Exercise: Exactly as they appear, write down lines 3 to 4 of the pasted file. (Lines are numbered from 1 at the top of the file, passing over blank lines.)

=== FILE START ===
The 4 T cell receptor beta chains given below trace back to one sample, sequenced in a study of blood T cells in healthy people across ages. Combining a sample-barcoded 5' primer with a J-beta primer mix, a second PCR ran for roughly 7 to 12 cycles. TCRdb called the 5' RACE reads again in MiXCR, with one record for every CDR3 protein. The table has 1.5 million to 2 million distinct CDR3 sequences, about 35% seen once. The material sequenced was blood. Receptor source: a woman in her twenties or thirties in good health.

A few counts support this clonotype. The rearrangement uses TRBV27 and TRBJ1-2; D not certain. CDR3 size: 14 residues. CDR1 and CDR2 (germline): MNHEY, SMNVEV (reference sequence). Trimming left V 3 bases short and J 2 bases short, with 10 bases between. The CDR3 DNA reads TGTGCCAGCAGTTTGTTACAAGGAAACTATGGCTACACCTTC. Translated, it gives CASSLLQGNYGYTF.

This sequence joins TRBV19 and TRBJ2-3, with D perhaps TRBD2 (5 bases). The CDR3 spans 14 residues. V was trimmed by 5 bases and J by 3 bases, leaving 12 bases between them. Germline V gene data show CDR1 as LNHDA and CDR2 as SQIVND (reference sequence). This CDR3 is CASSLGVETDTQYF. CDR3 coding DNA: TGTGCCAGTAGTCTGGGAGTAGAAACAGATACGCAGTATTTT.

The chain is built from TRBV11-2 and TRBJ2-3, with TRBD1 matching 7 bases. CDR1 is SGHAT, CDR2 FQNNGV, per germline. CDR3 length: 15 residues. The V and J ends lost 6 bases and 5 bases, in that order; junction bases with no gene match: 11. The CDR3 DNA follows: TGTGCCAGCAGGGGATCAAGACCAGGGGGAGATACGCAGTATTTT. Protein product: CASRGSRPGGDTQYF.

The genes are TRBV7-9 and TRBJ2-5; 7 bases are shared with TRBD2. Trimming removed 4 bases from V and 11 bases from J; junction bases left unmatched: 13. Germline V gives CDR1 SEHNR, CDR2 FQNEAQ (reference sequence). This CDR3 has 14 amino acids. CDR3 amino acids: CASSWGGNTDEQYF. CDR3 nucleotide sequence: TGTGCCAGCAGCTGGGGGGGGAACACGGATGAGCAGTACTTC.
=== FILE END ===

This sequence joins TRBV19 and TRBJ2-3, with D perhaps TRBD2 (5 bases). The CDR3 spans 14 residues. V was trimmed by 5 bases and J by 3 bases, leaving 12 bases between them. Germline V gene data show CDR1 as LNHDA and CDR2 as SQIVND (reference sequence). This CDR3 is CASSLGVETDTQYF. CDR3 coding DNA: TGTGCCAGTAGTCTGGGAGTAGAAACAGATACGCAGTATTTT.

The chain is built from TRBV11-2 and TRBJ2-3, with TRBD1 matching 7 bases. CDR1 is SGHAT, CDR2 FQNNGV, per germline. CDR3 length: 15 residues. The V and J ends lost 6 bases and 5 bases, in that order; junction bases with no gene match: 11. The CDR3 DNA follows: TGTGCCAGCAGGGGATCAAGACCAGGGGGAGATACGCAGTATTTT. Protein product: CASRGSRPGGDTQYF.